During the year he stayed there, he took Korean classes along with college subjects, and considers that today he speaks the basics. “In Korean, you need to know how to change your speech depending on who you're talking to. If you are going to say 'hi' to a friend, or to a child, it is one way; for older people it is another way, and if it is for your boss it is still another way ”, he says.

Tito Ferraz Ribeiro, who in 2006 completed his 3rd year of high school in Denmark through a Rotary program, was not so “lucky”. “We were kind of thrown there. It was not expected that you would perform academically, but that you would go to class, ”he says. Nowadays, he says he speaks and understands Danish relatively well. "But I already have around 10,000 hours of experience listening to Danish without understanding anything."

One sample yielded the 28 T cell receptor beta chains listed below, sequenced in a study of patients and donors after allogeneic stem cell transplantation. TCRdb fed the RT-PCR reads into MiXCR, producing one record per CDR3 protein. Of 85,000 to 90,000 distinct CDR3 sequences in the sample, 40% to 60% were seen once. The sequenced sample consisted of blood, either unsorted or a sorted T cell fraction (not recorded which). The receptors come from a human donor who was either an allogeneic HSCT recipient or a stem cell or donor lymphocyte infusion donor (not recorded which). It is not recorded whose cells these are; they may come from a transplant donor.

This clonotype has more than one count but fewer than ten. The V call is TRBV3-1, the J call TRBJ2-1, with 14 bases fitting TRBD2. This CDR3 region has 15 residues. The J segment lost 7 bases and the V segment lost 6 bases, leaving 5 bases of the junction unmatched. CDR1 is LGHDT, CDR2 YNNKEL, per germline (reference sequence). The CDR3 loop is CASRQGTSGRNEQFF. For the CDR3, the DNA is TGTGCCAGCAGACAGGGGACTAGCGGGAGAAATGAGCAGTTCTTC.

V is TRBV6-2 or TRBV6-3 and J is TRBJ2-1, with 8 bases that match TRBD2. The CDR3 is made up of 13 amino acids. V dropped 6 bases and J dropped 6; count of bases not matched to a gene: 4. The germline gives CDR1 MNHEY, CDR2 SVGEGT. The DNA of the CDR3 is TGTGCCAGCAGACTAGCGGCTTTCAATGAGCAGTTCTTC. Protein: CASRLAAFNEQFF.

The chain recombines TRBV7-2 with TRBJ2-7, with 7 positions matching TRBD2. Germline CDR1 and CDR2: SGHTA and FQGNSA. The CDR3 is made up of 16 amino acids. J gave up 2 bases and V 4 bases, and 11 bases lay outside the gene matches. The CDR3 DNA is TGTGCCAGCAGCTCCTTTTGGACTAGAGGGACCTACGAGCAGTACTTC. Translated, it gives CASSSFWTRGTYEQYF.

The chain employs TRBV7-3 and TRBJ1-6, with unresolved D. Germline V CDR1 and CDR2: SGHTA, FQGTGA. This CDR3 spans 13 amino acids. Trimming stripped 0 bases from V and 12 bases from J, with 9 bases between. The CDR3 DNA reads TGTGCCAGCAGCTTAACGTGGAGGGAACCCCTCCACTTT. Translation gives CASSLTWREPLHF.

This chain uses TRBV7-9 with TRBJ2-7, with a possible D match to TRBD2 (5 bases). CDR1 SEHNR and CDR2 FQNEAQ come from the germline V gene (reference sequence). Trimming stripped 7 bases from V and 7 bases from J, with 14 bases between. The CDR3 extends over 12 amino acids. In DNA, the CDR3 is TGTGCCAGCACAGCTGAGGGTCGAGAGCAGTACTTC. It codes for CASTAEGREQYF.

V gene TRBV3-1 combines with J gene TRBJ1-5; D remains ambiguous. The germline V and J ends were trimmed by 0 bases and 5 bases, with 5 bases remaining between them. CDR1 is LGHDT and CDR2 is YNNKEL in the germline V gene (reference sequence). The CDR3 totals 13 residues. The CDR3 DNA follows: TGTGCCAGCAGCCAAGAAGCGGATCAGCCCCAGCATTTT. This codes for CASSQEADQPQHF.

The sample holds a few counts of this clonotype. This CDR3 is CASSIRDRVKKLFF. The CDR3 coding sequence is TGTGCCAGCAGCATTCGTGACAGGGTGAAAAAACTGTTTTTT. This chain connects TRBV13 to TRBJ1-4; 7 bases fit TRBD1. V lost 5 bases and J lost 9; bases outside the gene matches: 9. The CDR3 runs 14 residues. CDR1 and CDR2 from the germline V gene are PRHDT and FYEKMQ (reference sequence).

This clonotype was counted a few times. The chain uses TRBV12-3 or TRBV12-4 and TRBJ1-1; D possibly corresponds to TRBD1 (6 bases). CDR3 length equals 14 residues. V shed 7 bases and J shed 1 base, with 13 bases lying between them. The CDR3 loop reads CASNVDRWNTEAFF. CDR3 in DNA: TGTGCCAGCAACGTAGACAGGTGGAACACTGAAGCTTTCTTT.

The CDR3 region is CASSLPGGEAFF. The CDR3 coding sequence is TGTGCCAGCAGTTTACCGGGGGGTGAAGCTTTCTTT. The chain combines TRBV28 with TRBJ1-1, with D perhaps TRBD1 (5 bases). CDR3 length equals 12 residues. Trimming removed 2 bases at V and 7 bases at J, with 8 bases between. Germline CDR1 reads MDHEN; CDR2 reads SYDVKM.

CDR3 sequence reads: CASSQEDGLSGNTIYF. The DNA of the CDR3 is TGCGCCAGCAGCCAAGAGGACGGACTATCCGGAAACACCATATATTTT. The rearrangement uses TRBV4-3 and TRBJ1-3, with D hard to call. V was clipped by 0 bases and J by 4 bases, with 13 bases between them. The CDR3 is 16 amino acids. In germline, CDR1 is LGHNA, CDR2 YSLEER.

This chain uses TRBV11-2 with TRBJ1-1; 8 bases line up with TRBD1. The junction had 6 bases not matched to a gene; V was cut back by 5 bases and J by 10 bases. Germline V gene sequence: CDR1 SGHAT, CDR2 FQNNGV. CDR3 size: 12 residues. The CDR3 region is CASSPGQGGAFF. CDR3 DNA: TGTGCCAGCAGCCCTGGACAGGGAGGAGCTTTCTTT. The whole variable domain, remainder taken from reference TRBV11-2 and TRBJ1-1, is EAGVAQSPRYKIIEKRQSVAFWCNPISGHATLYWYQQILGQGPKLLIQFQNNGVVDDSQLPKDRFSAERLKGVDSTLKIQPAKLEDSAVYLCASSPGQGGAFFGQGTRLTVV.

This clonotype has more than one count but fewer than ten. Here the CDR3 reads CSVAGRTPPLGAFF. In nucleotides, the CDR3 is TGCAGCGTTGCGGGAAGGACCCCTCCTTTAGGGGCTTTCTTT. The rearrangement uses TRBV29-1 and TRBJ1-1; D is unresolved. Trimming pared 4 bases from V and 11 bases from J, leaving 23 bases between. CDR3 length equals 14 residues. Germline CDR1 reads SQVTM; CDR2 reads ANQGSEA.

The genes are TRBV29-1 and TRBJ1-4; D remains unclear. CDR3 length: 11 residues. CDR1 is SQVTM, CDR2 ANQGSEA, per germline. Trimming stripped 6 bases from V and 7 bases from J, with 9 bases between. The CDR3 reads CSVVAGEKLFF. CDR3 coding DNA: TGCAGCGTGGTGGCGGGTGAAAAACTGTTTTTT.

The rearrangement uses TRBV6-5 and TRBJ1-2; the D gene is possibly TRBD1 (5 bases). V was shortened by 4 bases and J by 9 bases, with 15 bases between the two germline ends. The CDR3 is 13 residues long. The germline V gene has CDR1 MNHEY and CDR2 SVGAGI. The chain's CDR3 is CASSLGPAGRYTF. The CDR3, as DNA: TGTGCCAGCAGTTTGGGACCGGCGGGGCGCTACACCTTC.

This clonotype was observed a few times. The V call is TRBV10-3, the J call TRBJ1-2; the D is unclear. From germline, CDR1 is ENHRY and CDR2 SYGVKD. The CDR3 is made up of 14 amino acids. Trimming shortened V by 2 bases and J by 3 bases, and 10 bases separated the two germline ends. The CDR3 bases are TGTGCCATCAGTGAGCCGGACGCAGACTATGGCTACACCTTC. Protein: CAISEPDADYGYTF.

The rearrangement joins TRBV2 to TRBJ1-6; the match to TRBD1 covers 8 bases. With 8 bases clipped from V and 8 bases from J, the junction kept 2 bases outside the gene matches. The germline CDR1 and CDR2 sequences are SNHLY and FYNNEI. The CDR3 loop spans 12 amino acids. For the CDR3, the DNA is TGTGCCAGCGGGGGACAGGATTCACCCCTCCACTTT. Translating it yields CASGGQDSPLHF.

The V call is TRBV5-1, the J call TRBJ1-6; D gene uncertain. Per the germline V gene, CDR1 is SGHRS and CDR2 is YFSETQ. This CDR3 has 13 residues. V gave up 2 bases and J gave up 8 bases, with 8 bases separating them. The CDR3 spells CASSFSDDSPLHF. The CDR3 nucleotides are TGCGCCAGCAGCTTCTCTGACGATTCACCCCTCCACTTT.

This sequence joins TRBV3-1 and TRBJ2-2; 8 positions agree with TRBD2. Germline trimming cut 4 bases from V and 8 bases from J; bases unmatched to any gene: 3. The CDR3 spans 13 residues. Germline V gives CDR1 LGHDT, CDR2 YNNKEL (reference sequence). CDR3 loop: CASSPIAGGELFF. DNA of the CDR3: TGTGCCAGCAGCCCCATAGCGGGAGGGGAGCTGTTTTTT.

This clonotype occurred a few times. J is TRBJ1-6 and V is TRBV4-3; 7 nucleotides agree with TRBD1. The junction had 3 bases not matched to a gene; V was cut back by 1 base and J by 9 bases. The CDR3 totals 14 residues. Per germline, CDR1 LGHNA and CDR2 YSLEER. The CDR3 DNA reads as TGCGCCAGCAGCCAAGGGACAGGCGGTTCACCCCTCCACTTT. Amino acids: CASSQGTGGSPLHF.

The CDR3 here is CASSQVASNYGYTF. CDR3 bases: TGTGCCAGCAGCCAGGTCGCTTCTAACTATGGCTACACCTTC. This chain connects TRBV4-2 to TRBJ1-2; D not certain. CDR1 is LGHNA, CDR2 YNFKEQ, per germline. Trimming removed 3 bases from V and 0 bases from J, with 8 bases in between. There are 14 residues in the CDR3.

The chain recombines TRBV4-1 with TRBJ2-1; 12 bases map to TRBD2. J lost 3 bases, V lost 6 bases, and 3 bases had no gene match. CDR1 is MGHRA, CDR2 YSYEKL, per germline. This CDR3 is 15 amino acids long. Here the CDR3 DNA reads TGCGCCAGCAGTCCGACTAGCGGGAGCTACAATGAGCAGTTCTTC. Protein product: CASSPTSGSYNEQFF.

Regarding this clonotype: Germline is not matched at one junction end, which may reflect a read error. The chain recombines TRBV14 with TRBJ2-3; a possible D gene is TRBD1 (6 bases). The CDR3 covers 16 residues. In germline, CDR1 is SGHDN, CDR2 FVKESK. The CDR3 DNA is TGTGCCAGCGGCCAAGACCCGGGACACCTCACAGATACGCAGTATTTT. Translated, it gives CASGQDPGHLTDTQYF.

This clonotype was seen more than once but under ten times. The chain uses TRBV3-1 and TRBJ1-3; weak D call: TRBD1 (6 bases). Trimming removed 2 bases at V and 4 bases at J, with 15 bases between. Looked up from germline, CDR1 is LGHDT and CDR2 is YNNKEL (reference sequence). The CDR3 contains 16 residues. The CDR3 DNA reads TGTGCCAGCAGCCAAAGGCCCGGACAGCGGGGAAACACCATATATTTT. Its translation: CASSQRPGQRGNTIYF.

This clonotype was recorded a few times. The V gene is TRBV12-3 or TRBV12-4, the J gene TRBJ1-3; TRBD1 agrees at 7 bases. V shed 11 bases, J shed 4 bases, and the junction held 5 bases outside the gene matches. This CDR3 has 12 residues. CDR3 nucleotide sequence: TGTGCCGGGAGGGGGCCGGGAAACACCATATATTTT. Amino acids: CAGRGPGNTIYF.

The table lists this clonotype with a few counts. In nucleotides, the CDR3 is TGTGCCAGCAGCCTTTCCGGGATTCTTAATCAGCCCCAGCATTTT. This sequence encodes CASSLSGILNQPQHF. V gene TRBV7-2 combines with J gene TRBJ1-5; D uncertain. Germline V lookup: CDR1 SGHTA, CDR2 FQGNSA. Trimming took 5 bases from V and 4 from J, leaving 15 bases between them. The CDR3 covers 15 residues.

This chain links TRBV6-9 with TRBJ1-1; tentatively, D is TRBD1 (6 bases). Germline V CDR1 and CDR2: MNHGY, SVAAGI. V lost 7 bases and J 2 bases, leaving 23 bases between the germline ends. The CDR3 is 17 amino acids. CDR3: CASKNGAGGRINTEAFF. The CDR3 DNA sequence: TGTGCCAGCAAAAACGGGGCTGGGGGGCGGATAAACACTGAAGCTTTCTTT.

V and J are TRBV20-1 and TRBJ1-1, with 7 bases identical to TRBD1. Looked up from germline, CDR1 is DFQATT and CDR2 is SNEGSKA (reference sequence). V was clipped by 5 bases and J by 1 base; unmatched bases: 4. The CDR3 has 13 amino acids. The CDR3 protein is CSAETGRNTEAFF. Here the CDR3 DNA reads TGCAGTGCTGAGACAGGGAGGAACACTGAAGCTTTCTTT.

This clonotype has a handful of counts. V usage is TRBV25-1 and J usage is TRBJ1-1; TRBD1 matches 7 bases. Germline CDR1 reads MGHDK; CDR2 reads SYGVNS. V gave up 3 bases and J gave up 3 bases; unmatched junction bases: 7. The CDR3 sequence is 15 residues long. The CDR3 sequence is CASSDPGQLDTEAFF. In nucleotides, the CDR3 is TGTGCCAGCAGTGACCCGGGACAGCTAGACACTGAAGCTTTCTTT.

Different food

For Carlos, in China, the issue of language was mixed with food at a critical point. “The food in China is very hot. So the first thing that teachers teach is 'I don't want pepper'. But sometimes we forgot how to say that and couldn't eat ”, he says.

Even without pepper, Carlos found the food strange. “For breakfast, for example, they eat pasta, pastry, egg soup. It took a while, but I got used to it ”, he comments. There was also the question of schedules: at the university where he stayed, dinner was only served until 6:30 pm, because in China you have dinner earlier.

When he missed home food, what Carlos could do was turn to fast food chains. “McDonalds exists there, but it is also spicy. Other than that, there was also Pizza Hut and KFC, but it was also difficult to find a snack without pepper, ”he says. Even so, he says he got used to the food and that he likes it today.